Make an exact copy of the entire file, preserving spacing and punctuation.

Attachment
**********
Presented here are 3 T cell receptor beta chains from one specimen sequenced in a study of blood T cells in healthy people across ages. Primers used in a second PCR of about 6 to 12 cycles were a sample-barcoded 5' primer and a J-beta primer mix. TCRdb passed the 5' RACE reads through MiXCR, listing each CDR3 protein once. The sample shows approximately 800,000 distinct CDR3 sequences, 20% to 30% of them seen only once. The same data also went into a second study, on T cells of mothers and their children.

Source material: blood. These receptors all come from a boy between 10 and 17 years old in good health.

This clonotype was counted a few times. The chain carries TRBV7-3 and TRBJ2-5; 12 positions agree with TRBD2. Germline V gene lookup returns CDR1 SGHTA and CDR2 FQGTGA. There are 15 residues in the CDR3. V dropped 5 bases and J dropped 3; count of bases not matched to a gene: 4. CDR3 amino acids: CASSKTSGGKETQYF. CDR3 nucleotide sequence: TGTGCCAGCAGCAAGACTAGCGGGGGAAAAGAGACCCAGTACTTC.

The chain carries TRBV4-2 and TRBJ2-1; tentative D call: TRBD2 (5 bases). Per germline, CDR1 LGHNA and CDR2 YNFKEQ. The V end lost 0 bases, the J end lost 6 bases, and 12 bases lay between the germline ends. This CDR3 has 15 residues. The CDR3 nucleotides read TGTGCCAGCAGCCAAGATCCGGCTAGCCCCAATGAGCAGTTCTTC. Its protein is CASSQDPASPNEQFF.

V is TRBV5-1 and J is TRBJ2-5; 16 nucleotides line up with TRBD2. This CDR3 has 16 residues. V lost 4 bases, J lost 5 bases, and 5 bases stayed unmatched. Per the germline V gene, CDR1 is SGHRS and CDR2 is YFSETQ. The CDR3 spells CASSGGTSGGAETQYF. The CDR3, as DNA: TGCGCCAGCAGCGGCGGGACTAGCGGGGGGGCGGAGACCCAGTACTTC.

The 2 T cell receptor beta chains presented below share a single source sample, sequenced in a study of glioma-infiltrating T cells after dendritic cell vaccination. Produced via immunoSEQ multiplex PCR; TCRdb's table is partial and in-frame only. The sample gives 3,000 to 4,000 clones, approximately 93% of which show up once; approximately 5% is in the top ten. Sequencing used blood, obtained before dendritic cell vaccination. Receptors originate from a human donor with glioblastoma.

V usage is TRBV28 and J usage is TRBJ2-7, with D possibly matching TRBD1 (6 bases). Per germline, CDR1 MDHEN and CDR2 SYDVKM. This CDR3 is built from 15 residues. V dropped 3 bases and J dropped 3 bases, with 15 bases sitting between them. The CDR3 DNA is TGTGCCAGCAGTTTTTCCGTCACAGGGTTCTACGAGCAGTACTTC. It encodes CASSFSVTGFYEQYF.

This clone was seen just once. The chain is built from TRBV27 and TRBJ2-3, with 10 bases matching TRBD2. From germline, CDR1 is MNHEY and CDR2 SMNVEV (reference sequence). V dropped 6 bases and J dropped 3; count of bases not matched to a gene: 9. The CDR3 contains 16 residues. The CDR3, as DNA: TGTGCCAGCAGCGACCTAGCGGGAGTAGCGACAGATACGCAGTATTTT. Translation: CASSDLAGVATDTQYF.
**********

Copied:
Presented here are 3 T cell receptor beta chains from one specimen sequenced in a study of blood T cells in healthy people across ages. Primers used in a second PCR of about 6 to 12 cycles were a sample-barcoded 5' primer and a J-beta primer mix. TCRdb passed the 5' RACE reads through MiXCR, listing each CDR3 protein once. The sample shows approximately 800,000 distinct CDR3 sequences, 20% to 30% of them seen only once. The same data also went into a second study, on T cells of mothers and their children.

Source material: blood. These receptors all come from a boy between 10 and 17 years old in good health.

This clonotype was counted a few times. The chain carries TRBV7-3 and TRBJ2-5; 12 positions agree with TRBD2. Germline V gene lookup returns CDR1 SGHTA and CDR2 FQGTGA. There are 15 residues in the CDR3. V dropped 5 bases and J dropped 3; count of bases not matched to a gene: 4. CDR3 amino acids: CASSKTSGGKETQYF. CDR3 nucleotide sequence: TGTGCCAGCAGCAAGACTAGCGGGGGAAAAGAGACCCAGTACTTC.

The chain carries TRBV4-2 and TRBJ2-1; tentative D call: TRBD2 (5 bases). Per germline, CDR1 LGHNA and CDR2 YNFKEQ. The V end lost 0 bases, the J end lost 6 bases, and 12 bases lay between the germline ends. This CDR3 has 15 residues. The CDR3 nucleotides read TGTGCCAGCAGCCAAGATCCGGCTAGCCCCAATGAGCAGTTCTTC. Its protein is CASSQDPASPNEQFF.

V is TRBV5-1 and J is TRBJ2-5; 16 nucleotides line up with TRBD2. This CDR3 has 16 residues. V lost 4 bases, J lost 5 bases, and 5 bases stayed unmatched. Per the germline V gene, CDR1 is SGHRS and CDR2 is YFSETQ. The CDR3 spells CASSGGTSGGAETQYF. The CDR3, as DNA: TGCGCCAGCAGCGGCGGGACTAGCGGGGGGGCGGAGACCCAGTACTTC.

The 2 T cell receptor beta chains presented below share a single source sample, sequenced in a study of glioma-infiltrating T cells after dendritic cell vaccination. Produced via immunoSEQ multiplex PCR; TCRdb's table is partial and in-frame only. The sample gives 3,000 to 4,000 clones, approximately 93% of which show up once; approximately 5% is in the top ten. Sequencing used blood, obtained before dendritic cell vaccination. Receptors originate from a human donor with glioblastoma.

V usage is TRBV28 and J usage is TRBJ2-7, with D possibly matching TRBD1 (6 bases). Per germline, CDR1 MDHEN and CDR2 SYDVKM. This CDR3 is built from 15 residues. V dropped 3 bases and J dropped 3 bases, with 15 bases sitting between them. The CDR3 DNA is TGTGCCAGCAGTTTTTCCGTCACAGGGTTCTACGAGCAGTACTTC. It encodes CASSFSVTGFYEQYF.

This clone was seen just once. The chain is built from TRBV27 and TRBJ2-3, with 10 bases matching TRBD2. From germline, CDR1 is MNHEY and CDR2 SMNVEV (reference sequence). V dropped 6 bases and J dropped 3; count of bases not matched to a gene: 9. The CDR3 contains 16 residues. The CDR3, as DNA: TGTGCCAGCAGCGACCTAGCGGGAGTAGCGACAGATACGCAGTATTTT. Translation: CASSDLAGVATDTQYF.